Tuesday, July 1, 2008

Chile - Part II

On now to my Santiago, Chile report. Santiago easily has the most beautiful backdrop of any city I've ever been in. The city itself is quite flat and so from pretty much anywhere, you get stunning views of the Andes Mountains. Unfortunately, it was quite cloudy/hazy while we were there, but the views were incredible just the same.





Santiago has a lot of beautiful historic buildings all within walking distance of one another.


Below is the Cathedral at Plaza de Armas.
We weren't sure we would be able to go inside the cathedral. The gates were all locked and there was a huge police presence in the plaza. Turns out they were anticipating protests by the country's secondary school students that day. There is a huge push for education reform right now, and there have been lots of demonstrations and protests, some of them turning violent. We spoke to a guard and he let us in, locking the gate behind us. It was huge and gorgeous inside.




Below is the Palacio. Normally, you can walk right through it, but we were stopped by heavily armed police and informed tourists weren't allowed that day. I think it had to do with the expected protests too.
We love all the old churches in the South American countries. They are always so beautiful.
Here we are outside of an old train station that has been restored and turned into an event hall.
Besides the skiing, the other thing about Chile that we totally fell in love with was the wine. Oh, the wonderful wine! We both enjoy a glass of wine with supper or in the evenings before bed quite regularly. We are by no means wine snobs though. We can appreciate everything from a dry Cabernet Sauvignon with supper to a super sweet Moscato for a little nightcap, but I can't take a sniff and tell you what year and country my wine is from. I will tell you this though: Chile had the best dadgum wine I've ever tasted. (And yes, I'm certain that's the exact wording the wine connoisseurs would use to describe it too.) And you didn't even have to buy the really expensive stuff to get something fabulous.


There is a plethora of wineries in the Santiago area, so we decided to go take a tour and do a little tasting one afternoon. We went to Santa Carolina who also bottles Casablanca wines as well. They export a lot to the USA and Brasil. So next time you are at the wine store, please go to the Chile wine section and find something of theirs. I promise you won't be disappointed!


The winery was built back in the 1800's and is absolutely gorgeous. This picture is in the courtyard in the middle of the original house. They house all their offices here now.

The wine cellar where they are aging wines in the barrels. It smelled so fabulous down there.



And on to my favorite part: the tasting room! We tried a Reserve Cabernet Sauvignon, a Chardonnay, a wonderful Reserve Carmenere (which was totally new to us, but we both loved), and I had to try their 100% Chardonnay Champagne ('cause I'm a bubbly kinda girl.)


We ended up making a few purchases to bring back with us. But then we ended up drinking two of the bottles at the B&B over the next couple of days before we left. One was a late harvest Sauvignon Blanc that was the yummiest sweet wine I've ever had.


All I'm saying is that if you can't get down to Chile, at least go buy some Chilean wine. And by the way, about the whole drinking reds at room temperature thing . . . they served it at 17 degrees C (62 F). (Which I'm sure the real wine people know to do, but it was new to me.) It is much better with a little chill to it. Give it a try!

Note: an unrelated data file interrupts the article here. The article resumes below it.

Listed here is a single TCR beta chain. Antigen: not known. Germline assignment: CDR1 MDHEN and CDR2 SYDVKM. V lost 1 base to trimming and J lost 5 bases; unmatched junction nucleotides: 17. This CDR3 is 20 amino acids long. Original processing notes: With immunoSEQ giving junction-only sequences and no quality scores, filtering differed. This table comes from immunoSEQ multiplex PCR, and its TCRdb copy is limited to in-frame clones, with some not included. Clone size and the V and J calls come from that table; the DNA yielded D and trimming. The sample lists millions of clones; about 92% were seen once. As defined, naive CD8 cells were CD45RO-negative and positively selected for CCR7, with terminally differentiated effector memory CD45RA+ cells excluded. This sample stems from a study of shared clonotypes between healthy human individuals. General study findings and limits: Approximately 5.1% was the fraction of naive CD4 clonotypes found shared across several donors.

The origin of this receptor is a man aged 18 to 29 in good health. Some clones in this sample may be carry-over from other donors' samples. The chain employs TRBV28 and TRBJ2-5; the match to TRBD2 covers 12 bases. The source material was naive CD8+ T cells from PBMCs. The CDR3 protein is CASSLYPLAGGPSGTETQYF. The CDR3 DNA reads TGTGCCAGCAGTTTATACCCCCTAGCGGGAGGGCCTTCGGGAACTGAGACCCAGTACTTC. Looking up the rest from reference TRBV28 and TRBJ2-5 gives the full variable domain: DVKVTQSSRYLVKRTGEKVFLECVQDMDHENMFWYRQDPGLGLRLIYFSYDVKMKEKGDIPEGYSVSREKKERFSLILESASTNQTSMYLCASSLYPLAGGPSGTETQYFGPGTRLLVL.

When we weren't attached to the tasting room at a local winery, we did some other sight-seeing as well. We went up a big hill in the middle of the city called Cerro San Cristobal. There is a little trolley that takes you up and down the hillside, along with cable cars. We rode them all to get views all the way around! Below is the trolley.


The view from the top was magnificent! (Although the pictures would have been more impressive on a clear day, you can still see the snow-topped Andes rising high above the city!)




I'll finish up Chile in my next post about our day trip over to Viña del Mar and Valparaíso.

2 comments:

Bru said...

Emily, they fooled you in that wine tasting place. Champagne exists only in France! I'll explain: there is a region in France called "Champagne-Ardenne"(where I went for an internship) where they grow grapes destined to making champagne. There's one little detail: the planting ans harvesting is extremely controlled, you have production quotas and you need authorizations even to replace a dead "grape-tree". Result: one hectare of "grape-planting" land costs 1 MILLION EUROS. Yes. That's why the French, real one is so expensive. Anyway, the point is that no other place in the world, BY LAW, can call their beverages champagne, other than people who make champagne in that region (and they have hundreds of lawsuits going on because of that). It doesn't matter if it's the same variety of grape and the same chemical process. That would be a wine made "à la mode champenoise" and not a Champagne. Also, they're never going to have the same taste. It's like Coke and Pepsi hehehe ;)
And that's all, just thought I would share, since I didn't know that either and people in Brazil also keep fooling us with their bubbling wines that are not Champagne (but cost as if they were!)!!!

Emily said...

Bru, I love it when my readers make me smarter! Thanks for the info; I had no idea! Just to let the winery off the hook, I am pretty sure I'm the one who called it champagne. They called it sparkling wine or something another in Spanish, and I thought it was so strange that they wouldn't just call it champagne. They were right, I was wrong. (I hate it when that happens!) But with this new information, I am well on my way to one day being a total wine snob. YEA! ;)